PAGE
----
Posted by: Patty at December 2, 2005 01:55 AM

When is there going to be accountability for these purges and even deaths? Ron Huntsinger, instead of being removed from responsibilities in the BLM pending investigation, is being put on new projects. He is picking the Carrizo Advisory Committee in a week or so, and supposedly isn't going to change it, but keeping his word isn't one of Ron's strong suits. It doesn't seem to be something the federal government is big on these days. Whatever happened to honor?

Posted by: Helen at December 3, 2005 07:20 AM

Everyone who works for BLM in CA knows that Marlene is not alone in being bullied. She is the only one who took her life, but there are employees up and down the state who are getting the same kind of relentless punishment for trying to do their jobs. The DOI OIG is investigating personnel issues, first in Bakersfield, but probably in a lot of places. I hope there are not more Fallen Legions. Why can CA BLM do this with impunity? I think partly because there are such confusing policies for employees who try to report this stuff, but also, who is going to go to alternative dispute resolution or work with HR in Sacramento when they are part of the problem? Are you going to complain to Jim Abbott about your treatment when he is probably the guy who is winking while field managers do it? The OIG needs to start in Sacramento, and work its way down to Bakersfield, if you ask me. The trail of bread crumbs may have been eaten along the way, but someone can figure out how to get out of the forest.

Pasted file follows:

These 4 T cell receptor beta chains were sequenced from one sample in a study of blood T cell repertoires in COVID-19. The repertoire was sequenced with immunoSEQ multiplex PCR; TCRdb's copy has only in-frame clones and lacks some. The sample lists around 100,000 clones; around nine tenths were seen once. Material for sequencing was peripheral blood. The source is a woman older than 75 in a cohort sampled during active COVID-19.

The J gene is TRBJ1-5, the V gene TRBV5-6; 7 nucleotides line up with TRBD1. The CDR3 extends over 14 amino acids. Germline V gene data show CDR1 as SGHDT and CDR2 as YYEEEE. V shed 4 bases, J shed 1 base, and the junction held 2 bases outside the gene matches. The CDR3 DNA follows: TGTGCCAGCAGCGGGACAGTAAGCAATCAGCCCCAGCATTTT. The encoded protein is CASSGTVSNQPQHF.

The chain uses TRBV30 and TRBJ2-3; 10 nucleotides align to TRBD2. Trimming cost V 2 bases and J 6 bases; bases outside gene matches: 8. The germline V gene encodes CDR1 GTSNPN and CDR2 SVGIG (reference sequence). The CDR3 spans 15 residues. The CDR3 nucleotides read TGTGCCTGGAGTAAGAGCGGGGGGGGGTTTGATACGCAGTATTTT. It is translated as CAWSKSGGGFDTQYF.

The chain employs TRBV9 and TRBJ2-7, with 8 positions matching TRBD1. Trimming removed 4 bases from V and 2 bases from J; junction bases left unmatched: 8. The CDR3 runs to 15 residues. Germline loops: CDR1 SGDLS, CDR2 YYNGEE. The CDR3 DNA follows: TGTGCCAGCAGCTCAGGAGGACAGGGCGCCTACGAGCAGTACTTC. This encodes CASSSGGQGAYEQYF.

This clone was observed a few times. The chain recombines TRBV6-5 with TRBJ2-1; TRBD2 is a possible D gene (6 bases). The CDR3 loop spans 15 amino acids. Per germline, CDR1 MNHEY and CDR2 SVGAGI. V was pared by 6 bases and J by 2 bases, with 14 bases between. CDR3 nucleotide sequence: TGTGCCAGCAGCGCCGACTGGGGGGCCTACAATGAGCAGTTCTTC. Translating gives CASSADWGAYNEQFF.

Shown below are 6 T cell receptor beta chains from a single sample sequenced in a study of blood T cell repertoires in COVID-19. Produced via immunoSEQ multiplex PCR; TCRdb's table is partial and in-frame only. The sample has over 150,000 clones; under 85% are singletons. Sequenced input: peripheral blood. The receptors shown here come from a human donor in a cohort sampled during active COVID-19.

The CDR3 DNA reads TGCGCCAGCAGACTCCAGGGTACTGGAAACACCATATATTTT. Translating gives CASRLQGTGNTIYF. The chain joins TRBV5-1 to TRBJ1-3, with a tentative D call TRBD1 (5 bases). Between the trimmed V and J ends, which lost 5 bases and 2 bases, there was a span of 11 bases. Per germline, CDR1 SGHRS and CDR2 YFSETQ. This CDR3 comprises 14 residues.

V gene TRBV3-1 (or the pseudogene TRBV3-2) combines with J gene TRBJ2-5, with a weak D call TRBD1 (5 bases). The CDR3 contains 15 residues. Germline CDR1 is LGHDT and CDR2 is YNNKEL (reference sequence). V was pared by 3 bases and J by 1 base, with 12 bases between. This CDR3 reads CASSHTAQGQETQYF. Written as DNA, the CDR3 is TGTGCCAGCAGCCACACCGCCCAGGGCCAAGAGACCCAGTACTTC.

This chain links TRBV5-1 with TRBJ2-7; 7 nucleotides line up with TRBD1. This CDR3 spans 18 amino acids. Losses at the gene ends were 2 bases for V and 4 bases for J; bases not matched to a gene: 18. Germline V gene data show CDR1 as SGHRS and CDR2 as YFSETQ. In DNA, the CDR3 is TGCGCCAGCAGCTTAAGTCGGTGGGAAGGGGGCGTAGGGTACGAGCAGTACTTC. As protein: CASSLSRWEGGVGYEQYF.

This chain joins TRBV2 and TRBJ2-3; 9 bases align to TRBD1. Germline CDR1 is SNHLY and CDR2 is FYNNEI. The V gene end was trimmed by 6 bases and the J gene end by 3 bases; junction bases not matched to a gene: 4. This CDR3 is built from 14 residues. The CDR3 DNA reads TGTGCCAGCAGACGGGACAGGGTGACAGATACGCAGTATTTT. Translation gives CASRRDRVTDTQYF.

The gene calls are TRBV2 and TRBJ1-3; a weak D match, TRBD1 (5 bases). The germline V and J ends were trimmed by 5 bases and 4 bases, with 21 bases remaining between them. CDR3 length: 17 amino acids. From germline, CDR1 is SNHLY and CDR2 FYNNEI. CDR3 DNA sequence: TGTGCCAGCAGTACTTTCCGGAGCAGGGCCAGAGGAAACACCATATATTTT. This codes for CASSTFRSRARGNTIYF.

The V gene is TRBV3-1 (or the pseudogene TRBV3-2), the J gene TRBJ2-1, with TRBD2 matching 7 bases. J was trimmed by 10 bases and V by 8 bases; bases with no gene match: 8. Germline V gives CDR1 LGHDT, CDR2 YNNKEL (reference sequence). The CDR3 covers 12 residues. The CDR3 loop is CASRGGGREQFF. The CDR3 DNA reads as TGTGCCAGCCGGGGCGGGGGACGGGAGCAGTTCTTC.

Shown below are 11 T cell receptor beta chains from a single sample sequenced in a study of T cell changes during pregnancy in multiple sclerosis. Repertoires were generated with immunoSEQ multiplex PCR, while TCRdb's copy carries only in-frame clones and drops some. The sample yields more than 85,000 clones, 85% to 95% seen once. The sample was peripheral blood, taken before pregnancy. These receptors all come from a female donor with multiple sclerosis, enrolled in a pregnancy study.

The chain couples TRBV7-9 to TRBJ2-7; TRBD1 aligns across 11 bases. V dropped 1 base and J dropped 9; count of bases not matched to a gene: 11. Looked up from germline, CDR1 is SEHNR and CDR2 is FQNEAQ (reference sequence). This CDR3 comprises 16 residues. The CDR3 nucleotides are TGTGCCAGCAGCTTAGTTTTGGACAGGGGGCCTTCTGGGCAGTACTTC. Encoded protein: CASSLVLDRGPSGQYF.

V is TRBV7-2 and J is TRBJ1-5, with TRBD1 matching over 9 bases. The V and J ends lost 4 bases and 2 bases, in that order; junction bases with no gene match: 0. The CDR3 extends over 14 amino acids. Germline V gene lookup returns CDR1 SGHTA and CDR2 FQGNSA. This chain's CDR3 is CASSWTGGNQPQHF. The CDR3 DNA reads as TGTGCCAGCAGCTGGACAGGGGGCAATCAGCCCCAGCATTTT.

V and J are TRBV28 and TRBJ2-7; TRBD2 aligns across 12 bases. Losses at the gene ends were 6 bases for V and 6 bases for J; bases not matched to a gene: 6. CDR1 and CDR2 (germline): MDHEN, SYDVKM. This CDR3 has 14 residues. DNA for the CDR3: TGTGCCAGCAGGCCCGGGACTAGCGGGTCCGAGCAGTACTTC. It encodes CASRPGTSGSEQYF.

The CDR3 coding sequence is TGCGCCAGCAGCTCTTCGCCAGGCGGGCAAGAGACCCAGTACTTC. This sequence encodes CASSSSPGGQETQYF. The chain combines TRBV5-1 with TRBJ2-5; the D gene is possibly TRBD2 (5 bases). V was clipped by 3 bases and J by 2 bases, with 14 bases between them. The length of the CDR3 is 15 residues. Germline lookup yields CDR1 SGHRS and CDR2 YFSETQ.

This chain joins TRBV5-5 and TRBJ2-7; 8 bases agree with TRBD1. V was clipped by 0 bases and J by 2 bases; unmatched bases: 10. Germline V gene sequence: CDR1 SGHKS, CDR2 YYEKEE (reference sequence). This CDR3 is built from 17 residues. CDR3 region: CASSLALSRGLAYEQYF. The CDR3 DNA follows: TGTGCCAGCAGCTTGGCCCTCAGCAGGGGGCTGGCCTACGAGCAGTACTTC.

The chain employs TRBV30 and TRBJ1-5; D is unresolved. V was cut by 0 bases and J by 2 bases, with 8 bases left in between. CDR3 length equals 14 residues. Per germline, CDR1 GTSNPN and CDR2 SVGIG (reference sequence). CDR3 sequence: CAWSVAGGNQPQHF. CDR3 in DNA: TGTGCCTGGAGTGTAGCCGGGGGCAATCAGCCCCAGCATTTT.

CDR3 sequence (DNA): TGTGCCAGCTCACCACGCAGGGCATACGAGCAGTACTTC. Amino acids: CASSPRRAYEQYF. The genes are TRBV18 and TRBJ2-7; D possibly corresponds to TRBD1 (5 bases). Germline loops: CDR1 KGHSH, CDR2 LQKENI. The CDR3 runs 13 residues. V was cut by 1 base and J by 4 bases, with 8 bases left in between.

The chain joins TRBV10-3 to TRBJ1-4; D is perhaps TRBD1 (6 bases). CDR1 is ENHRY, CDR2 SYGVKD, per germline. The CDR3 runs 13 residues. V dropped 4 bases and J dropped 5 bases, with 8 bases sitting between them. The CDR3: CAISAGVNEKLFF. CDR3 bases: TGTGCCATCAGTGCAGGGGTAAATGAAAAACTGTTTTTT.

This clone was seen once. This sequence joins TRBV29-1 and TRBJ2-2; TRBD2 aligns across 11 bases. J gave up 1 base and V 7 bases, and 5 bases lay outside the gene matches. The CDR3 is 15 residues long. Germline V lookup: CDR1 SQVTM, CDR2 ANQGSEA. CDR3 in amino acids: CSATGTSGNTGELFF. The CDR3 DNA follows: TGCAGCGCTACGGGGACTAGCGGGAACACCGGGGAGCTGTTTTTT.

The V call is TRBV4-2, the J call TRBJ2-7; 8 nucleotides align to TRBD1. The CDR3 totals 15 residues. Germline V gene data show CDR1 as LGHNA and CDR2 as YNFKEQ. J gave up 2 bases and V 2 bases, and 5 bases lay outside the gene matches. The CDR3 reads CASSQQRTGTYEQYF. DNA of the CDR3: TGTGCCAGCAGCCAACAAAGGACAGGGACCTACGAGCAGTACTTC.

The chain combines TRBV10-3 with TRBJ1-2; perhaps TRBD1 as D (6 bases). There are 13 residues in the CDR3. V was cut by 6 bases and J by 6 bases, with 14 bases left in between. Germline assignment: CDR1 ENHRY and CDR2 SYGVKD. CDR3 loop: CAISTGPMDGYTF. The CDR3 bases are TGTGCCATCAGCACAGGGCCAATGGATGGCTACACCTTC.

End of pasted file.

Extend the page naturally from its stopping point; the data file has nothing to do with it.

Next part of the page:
Posted by: Kerry at December 18, 2005 05:28 AM

Information was found below on a website. This is the Federal way and what they came up with. Since the case is now out of Federal hands a civil suit can be filed in state court which I heard is being done. Read article below;

A former Bureau of Land Management supervisor and field manager in Hollister, Calif., was fined and was sentenced to three years probation for using his government charge card to obtain nearly $18,000 in federal funds for personal use.

Robert E. Beehler, 57, was ordered to pay full restitution and was fined $5,000 for his theft and cover-up scheme.

From early 2000 through July 2003, Beehler used the government charge cards and checks drawn on his charge card account to make personal purchases totaling at least $17,939, according to the U.S. Attorney for the Eastern District of California. Beehler made the checks payable to family members and others, and forged endorsements of them, the attorney's office said.

Beehler would then submit fraudulent vouchers claiming that the funds were for legitimate purchases.

The case was investigated by the Interior Department's Inspector General Office and was prosecuted by U.S. Attorney Michelle Rodriguez.